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Common causes of wrong-site surgeries identified

A wrong-site surgery is a massive mistake. Such a surgery occurs when a California surgeon operates on an incorrect body part, the wrong patient or performs the wrong procedure. In a study of wrong-site surgeries conducted by The Joint Commission Center for Transforming Healthcare Project, major factors that contribute to these colossal mistakes were identified. There are numerous causes and mistakes that occur at all stages of an operation, but the study organized the causes they identified into four main perioperative areas, including scheduling, pre-op/holding, operating room and organizational culture.

In terms of scheduling, some factors that contributed to wrong-site surgeries included the use of unauthorized abbreviations or illegible handwriting to note a surgical schedule, as well as the practice of accepting verbal requests to book a surgery, rather than a written document.

A common cause of wrong-site surgeries in which the mistake originated during the pre-op stage was due to missing or incorrect primary documents, such as a patient's physical or a surgeon's booking orders. Additionally, inconsistent site-marking for a surgery, such as through use of a sticker or by someone other than the surgeon, also led to surgical errors.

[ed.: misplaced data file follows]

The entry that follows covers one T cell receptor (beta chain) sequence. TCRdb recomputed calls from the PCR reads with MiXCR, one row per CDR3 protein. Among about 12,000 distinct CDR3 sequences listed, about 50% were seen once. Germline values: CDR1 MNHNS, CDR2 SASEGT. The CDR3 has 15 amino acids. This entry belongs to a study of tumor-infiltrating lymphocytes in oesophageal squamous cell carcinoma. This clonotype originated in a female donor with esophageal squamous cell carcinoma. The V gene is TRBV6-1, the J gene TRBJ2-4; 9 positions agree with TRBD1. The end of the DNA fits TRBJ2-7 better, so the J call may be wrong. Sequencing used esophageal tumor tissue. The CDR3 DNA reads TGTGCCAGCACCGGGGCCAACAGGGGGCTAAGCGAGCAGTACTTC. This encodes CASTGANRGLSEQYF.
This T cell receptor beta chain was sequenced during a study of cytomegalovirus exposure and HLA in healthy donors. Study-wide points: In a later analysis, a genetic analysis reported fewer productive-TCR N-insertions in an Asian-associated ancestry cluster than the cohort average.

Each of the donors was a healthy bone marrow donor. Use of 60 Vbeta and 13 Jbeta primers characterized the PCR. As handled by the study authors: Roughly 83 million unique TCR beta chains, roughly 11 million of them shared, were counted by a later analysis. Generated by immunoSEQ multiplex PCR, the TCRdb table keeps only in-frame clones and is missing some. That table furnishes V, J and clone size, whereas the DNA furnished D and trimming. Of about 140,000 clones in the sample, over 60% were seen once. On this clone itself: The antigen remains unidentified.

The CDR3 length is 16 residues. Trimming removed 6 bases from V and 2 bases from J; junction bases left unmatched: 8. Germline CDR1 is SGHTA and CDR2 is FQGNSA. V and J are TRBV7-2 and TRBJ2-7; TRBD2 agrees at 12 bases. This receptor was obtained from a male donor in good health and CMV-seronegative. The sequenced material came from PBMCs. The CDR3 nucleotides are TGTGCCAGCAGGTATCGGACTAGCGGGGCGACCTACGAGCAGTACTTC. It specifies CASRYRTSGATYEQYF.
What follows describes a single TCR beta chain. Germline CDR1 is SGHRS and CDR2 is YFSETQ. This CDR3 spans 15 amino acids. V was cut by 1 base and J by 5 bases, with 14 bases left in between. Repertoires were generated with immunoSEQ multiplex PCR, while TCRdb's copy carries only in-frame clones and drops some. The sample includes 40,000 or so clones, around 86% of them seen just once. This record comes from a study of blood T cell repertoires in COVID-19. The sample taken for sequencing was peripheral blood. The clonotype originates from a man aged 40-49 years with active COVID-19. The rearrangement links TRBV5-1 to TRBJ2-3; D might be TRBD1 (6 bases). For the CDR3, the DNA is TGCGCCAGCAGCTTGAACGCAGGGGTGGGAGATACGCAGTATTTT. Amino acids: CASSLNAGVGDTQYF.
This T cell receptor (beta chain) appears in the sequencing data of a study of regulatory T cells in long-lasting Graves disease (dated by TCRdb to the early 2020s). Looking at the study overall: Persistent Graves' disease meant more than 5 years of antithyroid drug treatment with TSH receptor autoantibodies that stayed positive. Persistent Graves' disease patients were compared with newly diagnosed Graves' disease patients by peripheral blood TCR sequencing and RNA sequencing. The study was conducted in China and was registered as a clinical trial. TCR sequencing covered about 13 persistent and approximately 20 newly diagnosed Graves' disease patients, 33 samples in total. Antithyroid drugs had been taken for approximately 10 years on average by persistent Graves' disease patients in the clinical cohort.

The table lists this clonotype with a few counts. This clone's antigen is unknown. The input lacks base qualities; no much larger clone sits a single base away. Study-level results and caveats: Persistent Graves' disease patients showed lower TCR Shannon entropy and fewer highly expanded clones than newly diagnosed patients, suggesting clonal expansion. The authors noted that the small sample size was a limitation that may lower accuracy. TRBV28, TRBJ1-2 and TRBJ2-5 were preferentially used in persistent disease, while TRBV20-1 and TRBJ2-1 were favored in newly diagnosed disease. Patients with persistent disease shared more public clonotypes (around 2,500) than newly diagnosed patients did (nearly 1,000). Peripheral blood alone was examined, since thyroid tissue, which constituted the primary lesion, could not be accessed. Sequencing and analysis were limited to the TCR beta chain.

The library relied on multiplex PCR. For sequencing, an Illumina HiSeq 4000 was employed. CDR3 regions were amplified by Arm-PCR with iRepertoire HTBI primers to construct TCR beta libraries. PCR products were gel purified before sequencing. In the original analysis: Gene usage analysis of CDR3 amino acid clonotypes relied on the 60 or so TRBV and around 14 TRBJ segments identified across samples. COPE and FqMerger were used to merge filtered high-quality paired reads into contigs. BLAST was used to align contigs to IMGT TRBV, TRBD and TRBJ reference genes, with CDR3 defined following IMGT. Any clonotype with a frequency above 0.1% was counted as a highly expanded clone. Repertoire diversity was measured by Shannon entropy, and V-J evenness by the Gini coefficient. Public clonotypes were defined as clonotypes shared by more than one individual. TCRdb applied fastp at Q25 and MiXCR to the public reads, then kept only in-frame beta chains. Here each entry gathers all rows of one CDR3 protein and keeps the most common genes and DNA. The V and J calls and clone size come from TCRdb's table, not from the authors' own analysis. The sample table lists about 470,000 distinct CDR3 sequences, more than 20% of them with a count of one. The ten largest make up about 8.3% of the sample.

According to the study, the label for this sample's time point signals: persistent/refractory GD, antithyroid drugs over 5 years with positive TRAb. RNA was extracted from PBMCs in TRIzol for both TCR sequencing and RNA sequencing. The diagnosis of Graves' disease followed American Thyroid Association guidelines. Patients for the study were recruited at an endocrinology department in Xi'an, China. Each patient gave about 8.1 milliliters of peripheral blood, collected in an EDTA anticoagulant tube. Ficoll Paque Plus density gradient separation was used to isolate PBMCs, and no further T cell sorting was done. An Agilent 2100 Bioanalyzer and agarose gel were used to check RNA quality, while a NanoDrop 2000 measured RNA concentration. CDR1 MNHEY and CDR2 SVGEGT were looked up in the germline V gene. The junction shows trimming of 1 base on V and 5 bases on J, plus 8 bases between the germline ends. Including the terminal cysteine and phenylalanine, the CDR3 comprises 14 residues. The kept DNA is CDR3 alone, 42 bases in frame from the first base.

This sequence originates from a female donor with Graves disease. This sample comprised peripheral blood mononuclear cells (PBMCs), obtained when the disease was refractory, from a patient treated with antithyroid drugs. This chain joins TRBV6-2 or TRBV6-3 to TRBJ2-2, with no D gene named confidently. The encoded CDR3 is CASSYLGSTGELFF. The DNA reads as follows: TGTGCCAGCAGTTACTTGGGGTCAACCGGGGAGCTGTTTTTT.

During the actual operating procedure, the removal of a site mark was also identified as a cause of wrong-site surgeries, as was failure to use primary documentation to confirm the proper procedure, patient and site of surgery. Finally, the study identified mistakes stemming from the organizational culture of some hospitals. Medical facilities which employ passive staff or careless surgeons who have an inconsistent focus on patients had instances of wrong-site surgeries.

A Californian who has suffered harm in a wrong-site surgery due to the negligence of a medical provider or medical facility may have a legal cause of action. An attorney may be able to offer guidance and discuss a patient's options with him or her.

Source:, "Reducing the Risks of Wrong-Site Surgery: Safety Practices from The Joint Commission Center for Transforming Healthcare Project," accessed Sep. 16, 2016

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